PANAMA CITY — The designer for a housing development in Glenwood stands behind her design, although some people see it as reminiscent of “shotgun” houses — a structural style indicative of impoverished families in the Black South.
“When we build our design … there’s a responsibility of that to offer something that will enhance. And that is absolutely our goal. Our goal is not to do something that people drive by and say ‘these are those homes,’” said Marianne Cusato, partner with Cypress Community Development Corporation.
Noting the homes were “over-engineered” by including impact windows and other safety features, Cusato added, “The reality of all of that together is the footprint gets smaller to achieve the other things.”
The company has constructed four two-bedroom, two-bathroom houses that are less than 1,000 square feet each on Wilson Avenue. In the front half of the homes, the open floor plan includes a small living room, dining room space and a full kitchen. A hallway running on the side of the house leads to the first bedroom and a full bathroom; then to the master bathroom and a master bedroom at the end. A side door is located where the hallway begins, which leads to the carport. The 12-foot ceilings are vaulted at the entrance and in the rooms. Windows provide natural light throughout.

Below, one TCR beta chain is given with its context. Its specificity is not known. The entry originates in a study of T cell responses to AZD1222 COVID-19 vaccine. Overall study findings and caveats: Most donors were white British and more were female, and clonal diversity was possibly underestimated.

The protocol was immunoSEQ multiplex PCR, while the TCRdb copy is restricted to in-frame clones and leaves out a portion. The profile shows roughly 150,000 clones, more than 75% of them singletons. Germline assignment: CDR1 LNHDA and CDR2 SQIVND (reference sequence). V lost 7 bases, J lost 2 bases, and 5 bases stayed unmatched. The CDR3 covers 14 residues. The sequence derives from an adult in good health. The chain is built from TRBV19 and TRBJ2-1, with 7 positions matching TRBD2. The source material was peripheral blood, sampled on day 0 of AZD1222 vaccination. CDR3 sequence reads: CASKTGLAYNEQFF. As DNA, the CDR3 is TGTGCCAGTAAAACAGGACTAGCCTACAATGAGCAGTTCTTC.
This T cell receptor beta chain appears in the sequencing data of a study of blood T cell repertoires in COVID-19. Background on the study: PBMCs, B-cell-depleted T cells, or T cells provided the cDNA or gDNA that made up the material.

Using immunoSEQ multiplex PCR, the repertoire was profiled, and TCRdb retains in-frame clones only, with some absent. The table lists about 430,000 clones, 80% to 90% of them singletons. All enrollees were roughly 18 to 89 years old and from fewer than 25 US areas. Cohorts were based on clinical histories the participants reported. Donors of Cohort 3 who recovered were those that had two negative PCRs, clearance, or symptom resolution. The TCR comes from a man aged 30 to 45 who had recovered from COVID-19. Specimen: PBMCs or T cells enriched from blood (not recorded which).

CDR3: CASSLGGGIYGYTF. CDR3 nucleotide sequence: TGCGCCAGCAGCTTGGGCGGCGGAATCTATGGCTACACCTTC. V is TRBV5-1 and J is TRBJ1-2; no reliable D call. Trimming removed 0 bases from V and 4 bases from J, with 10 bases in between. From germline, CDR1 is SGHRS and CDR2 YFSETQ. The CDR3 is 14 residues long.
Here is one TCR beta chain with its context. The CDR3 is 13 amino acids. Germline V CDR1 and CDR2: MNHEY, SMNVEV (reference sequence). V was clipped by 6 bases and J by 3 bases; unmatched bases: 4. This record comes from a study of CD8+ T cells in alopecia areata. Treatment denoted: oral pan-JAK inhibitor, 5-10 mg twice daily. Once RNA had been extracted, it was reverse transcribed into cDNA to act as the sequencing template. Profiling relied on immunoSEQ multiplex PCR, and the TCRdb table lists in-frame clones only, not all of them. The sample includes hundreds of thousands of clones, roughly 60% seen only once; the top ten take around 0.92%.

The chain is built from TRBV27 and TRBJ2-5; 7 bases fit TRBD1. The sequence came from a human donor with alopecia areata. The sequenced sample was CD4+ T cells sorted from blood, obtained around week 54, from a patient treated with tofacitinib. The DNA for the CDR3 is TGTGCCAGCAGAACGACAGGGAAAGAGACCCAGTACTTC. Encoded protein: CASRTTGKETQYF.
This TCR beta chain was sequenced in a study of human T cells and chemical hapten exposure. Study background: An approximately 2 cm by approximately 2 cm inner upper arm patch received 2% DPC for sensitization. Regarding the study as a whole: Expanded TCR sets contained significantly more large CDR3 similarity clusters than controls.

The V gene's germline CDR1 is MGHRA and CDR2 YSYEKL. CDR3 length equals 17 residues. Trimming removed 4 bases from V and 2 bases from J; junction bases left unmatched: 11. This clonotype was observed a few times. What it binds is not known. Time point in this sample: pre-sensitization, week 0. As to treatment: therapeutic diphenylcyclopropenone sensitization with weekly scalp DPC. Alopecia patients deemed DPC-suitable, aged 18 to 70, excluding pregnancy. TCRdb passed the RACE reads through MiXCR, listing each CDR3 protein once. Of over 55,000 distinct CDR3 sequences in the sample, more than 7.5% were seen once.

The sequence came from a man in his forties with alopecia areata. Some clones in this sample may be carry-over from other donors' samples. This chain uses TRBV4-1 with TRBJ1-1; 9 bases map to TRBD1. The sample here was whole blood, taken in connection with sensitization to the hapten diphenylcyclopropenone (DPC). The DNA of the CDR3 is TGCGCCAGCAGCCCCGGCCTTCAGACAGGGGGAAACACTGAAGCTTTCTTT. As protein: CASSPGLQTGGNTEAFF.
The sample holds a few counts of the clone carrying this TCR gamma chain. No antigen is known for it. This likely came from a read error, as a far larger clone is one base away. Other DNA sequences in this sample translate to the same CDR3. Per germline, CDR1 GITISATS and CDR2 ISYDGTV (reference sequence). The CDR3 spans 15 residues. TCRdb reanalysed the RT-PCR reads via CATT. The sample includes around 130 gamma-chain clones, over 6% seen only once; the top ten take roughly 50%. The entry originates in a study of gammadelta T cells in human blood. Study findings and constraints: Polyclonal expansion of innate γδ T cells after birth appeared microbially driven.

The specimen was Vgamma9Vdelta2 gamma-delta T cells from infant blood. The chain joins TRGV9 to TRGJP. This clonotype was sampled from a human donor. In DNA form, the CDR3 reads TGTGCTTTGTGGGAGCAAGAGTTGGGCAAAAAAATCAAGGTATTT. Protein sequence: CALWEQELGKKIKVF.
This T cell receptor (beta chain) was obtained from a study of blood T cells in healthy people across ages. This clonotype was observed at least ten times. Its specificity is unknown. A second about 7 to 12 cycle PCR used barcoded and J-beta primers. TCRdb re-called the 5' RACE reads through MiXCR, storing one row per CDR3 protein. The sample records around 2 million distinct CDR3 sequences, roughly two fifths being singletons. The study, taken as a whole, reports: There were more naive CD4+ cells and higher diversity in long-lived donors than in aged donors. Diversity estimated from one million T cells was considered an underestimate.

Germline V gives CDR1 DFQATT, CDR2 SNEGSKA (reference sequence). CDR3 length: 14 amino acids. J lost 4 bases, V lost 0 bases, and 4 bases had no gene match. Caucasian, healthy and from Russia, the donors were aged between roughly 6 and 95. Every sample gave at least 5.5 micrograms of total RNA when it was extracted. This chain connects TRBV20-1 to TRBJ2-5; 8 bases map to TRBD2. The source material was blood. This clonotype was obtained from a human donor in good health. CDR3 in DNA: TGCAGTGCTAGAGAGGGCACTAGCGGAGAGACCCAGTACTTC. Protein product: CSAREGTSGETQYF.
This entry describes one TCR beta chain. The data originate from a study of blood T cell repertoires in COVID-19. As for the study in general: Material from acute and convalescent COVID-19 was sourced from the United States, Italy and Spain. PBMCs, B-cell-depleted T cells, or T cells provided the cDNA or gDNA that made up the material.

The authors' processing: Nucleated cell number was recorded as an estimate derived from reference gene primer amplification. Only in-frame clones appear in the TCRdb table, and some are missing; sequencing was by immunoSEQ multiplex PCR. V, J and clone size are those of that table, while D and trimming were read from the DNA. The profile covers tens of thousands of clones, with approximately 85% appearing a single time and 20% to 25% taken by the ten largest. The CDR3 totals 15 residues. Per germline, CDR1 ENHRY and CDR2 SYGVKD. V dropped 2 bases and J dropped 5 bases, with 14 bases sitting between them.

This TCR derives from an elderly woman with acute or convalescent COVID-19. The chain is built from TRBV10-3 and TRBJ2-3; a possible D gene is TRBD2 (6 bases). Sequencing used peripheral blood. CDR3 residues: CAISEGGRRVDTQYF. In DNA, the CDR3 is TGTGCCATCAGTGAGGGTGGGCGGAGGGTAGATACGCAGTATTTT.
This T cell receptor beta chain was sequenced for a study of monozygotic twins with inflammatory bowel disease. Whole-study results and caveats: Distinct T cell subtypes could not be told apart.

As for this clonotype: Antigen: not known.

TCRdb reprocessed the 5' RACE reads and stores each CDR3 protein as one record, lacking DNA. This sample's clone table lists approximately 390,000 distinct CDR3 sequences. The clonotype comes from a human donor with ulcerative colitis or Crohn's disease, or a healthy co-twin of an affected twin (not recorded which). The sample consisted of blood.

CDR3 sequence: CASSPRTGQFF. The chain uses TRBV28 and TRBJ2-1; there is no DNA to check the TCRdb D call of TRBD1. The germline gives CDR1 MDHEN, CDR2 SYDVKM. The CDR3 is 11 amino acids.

There are no closets inside the rooms, nor in the hallway. Instead, an IKEA cabinet will be bolted down near the front door entrance. Attic space also is available for storage.
“The benefit of that is that we’re not coming into a room more. It’s the same amount of storage — it actually includes a drawer … we’re giving you a shelf, a rod and a drawer,” Cusato said.
At a recent Panama City City Commission meeting, residents and others connected to the Glenwood neighborhood confronted commissioners with concerns about the homes’ design. On social media, several members of the Minority PC group have updated their profile pictures with a photo of an old shotgun home next to that of one of the new Wilson Avenue cottages. The photo comes with a message: This is not #affordablehousing, this is #oppressivehousing.
“Home ownership represents progress. No one wants to buy anything that looks like when they were poor,” Alesia Glass-Rhodes, founder and president of Minority PC said in a previous interview. She also said the organization plans to create a committee that will provide oversight to housing developments entering into the area.
A price range for the homes was not immediately available. Cusato said it will be affordable to existing residents, and said the homes will go online this summer.
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